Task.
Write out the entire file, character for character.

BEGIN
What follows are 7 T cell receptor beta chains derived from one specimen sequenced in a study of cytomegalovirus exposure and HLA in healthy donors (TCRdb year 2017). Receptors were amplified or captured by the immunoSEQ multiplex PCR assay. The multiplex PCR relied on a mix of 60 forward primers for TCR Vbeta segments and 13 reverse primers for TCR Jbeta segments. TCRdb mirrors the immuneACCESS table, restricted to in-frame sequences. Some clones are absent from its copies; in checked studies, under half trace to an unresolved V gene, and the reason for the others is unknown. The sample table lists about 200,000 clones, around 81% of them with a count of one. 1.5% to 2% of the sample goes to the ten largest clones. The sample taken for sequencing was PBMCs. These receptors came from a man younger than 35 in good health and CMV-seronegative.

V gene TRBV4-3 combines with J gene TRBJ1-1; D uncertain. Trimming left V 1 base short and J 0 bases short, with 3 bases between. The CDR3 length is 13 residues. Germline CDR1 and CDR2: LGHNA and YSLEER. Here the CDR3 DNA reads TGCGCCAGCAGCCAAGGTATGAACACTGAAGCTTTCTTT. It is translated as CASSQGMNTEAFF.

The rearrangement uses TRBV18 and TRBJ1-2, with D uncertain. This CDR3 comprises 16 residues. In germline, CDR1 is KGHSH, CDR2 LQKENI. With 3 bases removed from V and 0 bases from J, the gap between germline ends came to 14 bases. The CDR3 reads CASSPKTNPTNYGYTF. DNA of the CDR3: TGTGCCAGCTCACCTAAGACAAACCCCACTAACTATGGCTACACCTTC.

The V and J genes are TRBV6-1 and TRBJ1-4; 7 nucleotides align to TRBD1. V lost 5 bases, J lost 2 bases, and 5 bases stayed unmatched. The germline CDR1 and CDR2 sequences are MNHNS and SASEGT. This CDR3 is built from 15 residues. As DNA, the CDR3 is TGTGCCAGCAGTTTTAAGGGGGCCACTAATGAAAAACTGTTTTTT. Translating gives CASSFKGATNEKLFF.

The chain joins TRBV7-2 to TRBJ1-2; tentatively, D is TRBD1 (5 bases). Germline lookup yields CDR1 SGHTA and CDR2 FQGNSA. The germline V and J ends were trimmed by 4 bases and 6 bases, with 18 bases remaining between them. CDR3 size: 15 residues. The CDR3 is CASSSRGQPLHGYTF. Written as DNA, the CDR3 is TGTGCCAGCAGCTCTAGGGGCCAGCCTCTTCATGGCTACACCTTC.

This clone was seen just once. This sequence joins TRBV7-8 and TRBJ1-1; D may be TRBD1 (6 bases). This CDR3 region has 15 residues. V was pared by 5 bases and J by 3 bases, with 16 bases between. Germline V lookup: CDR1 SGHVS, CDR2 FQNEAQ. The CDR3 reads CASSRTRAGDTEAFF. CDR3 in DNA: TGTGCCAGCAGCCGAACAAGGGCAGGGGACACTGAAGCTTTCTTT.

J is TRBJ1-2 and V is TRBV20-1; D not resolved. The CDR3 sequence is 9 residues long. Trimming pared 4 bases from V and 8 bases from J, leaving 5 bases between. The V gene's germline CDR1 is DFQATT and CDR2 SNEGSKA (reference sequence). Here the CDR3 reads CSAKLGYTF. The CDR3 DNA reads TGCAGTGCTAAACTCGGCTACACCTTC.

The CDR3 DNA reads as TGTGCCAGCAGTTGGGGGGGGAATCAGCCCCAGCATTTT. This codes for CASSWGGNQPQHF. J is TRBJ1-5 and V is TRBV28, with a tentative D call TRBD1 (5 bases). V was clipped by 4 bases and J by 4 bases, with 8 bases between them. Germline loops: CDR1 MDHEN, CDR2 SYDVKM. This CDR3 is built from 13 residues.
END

What follows are 7 T cell receptor beta chains derived from one specimen sequenced in a study of cytomegalovirus exposure and HLA in healthy donors (TCRdb year 2017). Receptors were amplified or captured by the immunoSEQ multiplex PCR assay. The multiplex PCR relied on a mix of 60 forward primers for TCR Vbeta segments and 13 reverse primers for TCR Jbeta segments. TCRdb mirrors the immuneACCESS table, restricted to in-frame sequences. Some clones are absent from its copies; in checked studies, under half trace to an unresolved V gene, and the reason for the others is unknown. The sample table lists about 200,000 clones, around 81% of them with a count of one. 1.5% to 2% of the sample goes to the ten largest clones. The sample taken for sequencing was PBMCs. These receptors came from a man younger than 35 in good health and CMV-seronegative.

V gene TRBV4-3 combines with J gene TRBJ1-1; D uncertain. Trimming left V 1 base short and J 0 bases short, with 3 bases between. The CDR3 length is 13 residues. Germline CDR1 and CDR2: LGHNA and YSLEER. Here the CDR3 DNA reads TGCGCCAGCAGCCAAGGTATGAACACTGAAGCTTTCTTT. It is translated as CASSQGMNTEAFF.

The rearrangement uses TRBV18 and TRBJ1-2, with D uncertain. This CDR3 comprises 16 residues. In germline, CDR1 is KGHSH, CDR2 LQKENI. With 3 bases removed from V and 0 bases from J, the gap between germline ends came to 14 bases. The CDR3 reads CASSPKTNPTNYGYTF. DNA of the CDR3: TGTGCCAGCTCACCTAAGACAAACCCCACTAACTATGGCTACACCTTC.

The V and J genes are TRBV6-1 and TRBJ1-4; 7 nucleotides align to TRBD1. V lost 5 bases, J lost 2 bases, and 5 bases stayed unmatched. The germline CDR1 and CDR2 sequences are MNHNS and SASEGT. This CDR3 is built from 15 residues. As DNA, the CDR3 is TGTGCCAGCAGTTTTAAGGGGGCCACTAATGAAAAACTGTTTTTT. Translating gives CASSFKGATNEKLFF.

The chain joins TRBV7-2 to TRBJ1-2; tentatively, D is TRBD1 (5 bases). Germline lookup yields CDR1 SGHTA and CDR2 FQGNSA. The germline V and J ends were trimmed by 4 bases and 6 bases, with 18 bases remaining between them. CDR3 size: 15 residues. The CDR3 is CASSSRGQPLHGYTF. Written as DNA, the CDR3 is TGTGCCAGCAGCTCTAGGGGCCAGCCTCTTCATGGCTACACCTTC.

This clone was seen just once. This sequence joins TRBV7-8 and TRBJ1-1; D may be TRBD1 (6 bases). This CDR3 region has 15 residues. V was pared by 5 bases and J by 3 bases, with 16 bases between. Germline V lookup: CDR1 SGHVS, CDR2 FQNEAQ. The CDR3 reads CASSRTRAGDTEAFF. CDR3 in DNA: TGTGCCAGCAGCCGAACAAGGGCAGGGGACACTGAAGCTTTCTTT.

J is TRBJ1-2 and V is TRBV20-1; D not resolved. The CDR3 sequence is 9 residues long. Trimming pared 4 bases from V and 8 bases from J, leaving 5 bases between. The V gene's germline CDR1 is DFQATT and CDR2 SNEGSKA (reference sequence). Here the CDR3 reads CSAKLGYTF. The CDR3 DNA reads TGCAGTGCTAAACTCGGCTACACCTTC.

The CDR3 DNA reads as TGTGCCAGCAGTTGGGGGGGGAATCAGCCCCAGCATTTT. This codes for CASSWGGNQPQHF. J is TRBJ1-5 and V is TRBV28, with a tentative D call TRBD1 (5 bases). V was clipped by 4 bases and J by 4 bases, with 8 bases between them. Germline loops: CDR1 MDHEN, CDR2 SYDVKM. This CDR3 is built from 13 residues.